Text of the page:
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Fig. 6. Spectro-astrometric measurements of the [OI]A6300 forbidden line and the Ha permitted line taken from the continuum contaminated (left) and continuum subtratced (right) spectrum of the T Tauri star V536 Aql. Note how contamination by the continuum emission will tend to drag the position of the line region back toward the source. This effect is much smaller in Ha, as the intensity of the Ha emission is comparable to the continuum intensity. The ratio of the continuum contaminated shifts to those measured from the continuum subtracted spectrum is

before the continuum subtraction is much reduced. If the continuum emission is much stronger than the pure line emission, it is possible that a real displacement in the line region will remain hidden until the continuum contamination is removed. This is especially true where spectro-astrometry has been applied to the study of permitted emission line regions in CTTSs (see Sect. 3). Part of the Ha emission (the line-wings) also originates in the jet and is thus displaced. However, in this case the Ha line is strong compared to the continuum emission, and so the removal of the contamination results in only a small increase in offset.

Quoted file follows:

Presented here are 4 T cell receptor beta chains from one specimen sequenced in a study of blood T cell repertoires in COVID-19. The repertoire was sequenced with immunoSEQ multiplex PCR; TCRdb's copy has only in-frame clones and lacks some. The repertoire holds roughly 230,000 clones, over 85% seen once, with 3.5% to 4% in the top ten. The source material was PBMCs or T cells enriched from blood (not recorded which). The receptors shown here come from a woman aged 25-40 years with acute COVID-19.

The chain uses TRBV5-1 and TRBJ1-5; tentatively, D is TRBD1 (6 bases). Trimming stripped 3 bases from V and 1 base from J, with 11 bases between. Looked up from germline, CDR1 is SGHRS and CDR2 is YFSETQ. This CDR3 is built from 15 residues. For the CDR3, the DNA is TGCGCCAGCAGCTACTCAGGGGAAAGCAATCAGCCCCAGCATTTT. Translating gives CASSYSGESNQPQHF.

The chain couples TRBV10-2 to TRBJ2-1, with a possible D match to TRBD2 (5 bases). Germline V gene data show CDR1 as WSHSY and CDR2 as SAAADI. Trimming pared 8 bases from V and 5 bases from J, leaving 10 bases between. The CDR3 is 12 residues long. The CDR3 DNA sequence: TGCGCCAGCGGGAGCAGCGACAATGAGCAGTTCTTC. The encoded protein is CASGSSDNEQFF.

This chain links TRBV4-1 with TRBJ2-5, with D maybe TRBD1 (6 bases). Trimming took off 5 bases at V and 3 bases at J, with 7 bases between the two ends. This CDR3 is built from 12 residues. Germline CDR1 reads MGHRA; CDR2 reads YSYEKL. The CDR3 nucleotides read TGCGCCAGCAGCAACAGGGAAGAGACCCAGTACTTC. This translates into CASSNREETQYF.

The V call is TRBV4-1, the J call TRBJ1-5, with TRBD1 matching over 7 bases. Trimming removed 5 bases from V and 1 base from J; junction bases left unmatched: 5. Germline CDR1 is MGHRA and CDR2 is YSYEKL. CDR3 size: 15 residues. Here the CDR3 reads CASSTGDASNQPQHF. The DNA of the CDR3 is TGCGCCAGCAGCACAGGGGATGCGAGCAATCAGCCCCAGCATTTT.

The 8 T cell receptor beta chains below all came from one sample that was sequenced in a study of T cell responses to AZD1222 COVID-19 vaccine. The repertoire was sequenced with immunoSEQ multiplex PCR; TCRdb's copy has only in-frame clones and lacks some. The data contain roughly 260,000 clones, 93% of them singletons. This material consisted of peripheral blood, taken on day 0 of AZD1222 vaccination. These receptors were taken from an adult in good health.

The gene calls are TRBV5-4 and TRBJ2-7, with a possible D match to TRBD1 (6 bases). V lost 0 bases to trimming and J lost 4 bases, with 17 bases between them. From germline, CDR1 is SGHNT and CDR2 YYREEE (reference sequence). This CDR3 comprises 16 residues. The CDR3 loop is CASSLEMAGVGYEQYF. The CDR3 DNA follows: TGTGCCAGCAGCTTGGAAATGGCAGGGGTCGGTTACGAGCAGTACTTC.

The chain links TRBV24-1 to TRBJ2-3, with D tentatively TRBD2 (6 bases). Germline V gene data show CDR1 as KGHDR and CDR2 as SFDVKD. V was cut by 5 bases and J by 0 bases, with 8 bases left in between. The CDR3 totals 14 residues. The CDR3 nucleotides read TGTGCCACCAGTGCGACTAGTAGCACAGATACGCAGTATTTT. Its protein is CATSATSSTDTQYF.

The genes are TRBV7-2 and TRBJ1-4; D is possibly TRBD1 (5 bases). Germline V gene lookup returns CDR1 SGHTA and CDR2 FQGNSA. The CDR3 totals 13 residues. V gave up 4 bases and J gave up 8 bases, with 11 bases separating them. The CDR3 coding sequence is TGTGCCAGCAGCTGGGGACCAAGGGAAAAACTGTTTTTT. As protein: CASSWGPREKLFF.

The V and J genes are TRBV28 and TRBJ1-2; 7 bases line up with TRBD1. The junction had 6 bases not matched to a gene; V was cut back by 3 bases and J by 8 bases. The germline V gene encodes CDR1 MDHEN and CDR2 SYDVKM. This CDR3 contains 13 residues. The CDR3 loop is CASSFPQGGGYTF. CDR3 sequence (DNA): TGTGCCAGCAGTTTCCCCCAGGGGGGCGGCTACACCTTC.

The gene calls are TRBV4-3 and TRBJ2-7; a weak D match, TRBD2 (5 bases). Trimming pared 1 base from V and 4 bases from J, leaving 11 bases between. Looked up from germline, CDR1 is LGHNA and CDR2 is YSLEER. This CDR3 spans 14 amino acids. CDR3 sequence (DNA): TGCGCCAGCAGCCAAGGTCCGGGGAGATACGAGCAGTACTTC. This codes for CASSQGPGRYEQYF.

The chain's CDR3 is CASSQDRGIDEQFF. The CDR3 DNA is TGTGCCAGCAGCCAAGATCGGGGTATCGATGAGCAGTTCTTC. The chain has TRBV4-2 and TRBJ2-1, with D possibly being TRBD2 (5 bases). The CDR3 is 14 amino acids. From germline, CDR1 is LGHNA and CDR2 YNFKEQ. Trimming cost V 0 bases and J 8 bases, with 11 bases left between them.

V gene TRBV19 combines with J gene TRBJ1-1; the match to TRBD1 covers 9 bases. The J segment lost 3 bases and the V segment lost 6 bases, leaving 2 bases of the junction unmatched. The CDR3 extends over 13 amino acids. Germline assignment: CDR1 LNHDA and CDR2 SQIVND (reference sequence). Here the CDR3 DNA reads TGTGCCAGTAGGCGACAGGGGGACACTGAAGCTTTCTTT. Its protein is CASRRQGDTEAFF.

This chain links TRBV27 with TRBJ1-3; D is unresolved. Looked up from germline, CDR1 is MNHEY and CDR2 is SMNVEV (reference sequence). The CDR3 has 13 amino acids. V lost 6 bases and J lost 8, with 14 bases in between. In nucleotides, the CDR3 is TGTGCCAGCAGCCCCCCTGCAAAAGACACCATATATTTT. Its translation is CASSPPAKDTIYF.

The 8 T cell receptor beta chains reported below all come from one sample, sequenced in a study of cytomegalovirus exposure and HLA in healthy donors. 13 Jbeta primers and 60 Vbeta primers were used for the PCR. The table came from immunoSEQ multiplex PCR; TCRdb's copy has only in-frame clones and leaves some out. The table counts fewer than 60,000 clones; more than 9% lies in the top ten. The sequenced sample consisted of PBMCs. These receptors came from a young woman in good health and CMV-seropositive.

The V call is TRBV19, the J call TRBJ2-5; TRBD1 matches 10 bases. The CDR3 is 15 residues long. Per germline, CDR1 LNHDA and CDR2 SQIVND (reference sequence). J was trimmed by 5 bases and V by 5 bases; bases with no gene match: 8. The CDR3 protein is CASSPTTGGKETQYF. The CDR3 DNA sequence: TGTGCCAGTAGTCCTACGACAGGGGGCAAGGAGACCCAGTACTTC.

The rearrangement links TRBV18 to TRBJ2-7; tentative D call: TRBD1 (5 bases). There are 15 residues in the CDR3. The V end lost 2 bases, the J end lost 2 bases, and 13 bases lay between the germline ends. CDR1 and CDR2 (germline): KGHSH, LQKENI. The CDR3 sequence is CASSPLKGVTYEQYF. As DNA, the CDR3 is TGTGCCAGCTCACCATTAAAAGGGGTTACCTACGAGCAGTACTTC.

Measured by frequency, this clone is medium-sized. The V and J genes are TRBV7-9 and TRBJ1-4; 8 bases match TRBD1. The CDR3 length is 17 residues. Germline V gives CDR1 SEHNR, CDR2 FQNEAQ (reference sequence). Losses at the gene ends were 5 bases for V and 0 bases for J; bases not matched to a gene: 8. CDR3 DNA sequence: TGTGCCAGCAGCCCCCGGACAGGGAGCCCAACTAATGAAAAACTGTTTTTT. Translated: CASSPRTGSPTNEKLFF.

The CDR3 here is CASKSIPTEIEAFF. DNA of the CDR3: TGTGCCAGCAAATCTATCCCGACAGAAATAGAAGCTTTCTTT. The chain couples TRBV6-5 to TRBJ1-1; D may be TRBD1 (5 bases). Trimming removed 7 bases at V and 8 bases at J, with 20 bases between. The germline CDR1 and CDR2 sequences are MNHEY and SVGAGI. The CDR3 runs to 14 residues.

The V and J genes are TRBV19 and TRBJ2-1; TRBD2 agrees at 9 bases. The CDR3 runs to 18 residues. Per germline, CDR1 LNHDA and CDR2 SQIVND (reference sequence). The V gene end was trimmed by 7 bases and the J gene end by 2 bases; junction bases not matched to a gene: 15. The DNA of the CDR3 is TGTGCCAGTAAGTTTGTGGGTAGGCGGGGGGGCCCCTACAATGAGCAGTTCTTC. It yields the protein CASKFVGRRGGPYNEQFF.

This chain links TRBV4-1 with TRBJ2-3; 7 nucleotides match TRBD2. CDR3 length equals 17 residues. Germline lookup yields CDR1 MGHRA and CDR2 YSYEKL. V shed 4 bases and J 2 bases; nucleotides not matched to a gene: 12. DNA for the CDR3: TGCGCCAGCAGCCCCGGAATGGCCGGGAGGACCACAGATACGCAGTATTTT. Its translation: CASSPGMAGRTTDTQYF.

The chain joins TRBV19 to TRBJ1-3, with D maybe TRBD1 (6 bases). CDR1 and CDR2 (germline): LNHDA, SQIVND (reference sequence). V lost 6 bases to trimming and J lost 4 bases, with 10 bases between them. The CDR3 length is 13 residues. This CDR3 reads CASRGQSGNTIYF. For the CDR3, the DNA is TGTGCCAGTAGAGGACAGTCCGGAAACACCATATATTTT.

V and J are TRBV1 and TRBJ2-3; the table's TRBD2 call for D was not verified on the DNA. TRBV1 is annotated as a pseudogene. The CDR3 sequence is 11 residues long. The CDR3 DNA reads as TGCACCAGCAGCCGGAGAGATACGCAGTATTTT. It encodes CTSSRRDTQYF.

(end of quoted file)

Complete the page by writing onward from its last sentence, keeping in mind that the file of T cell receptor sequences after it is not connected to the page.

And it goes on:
There have been two approaches to the problem of continuum contamination. First, the continuum can simply be removed to reveal the pure emission line regions. This is shown in Fig. 4. This method has been adopted by [15, 43, 44, 46]. Second, the true line shifts are recovered by calculating the factor by which the offsets are weighted by the continuum and dividing the raw positional displacement by this number. This factor is given above and this method is used by [33, 34]. Both approaches yield similar results.

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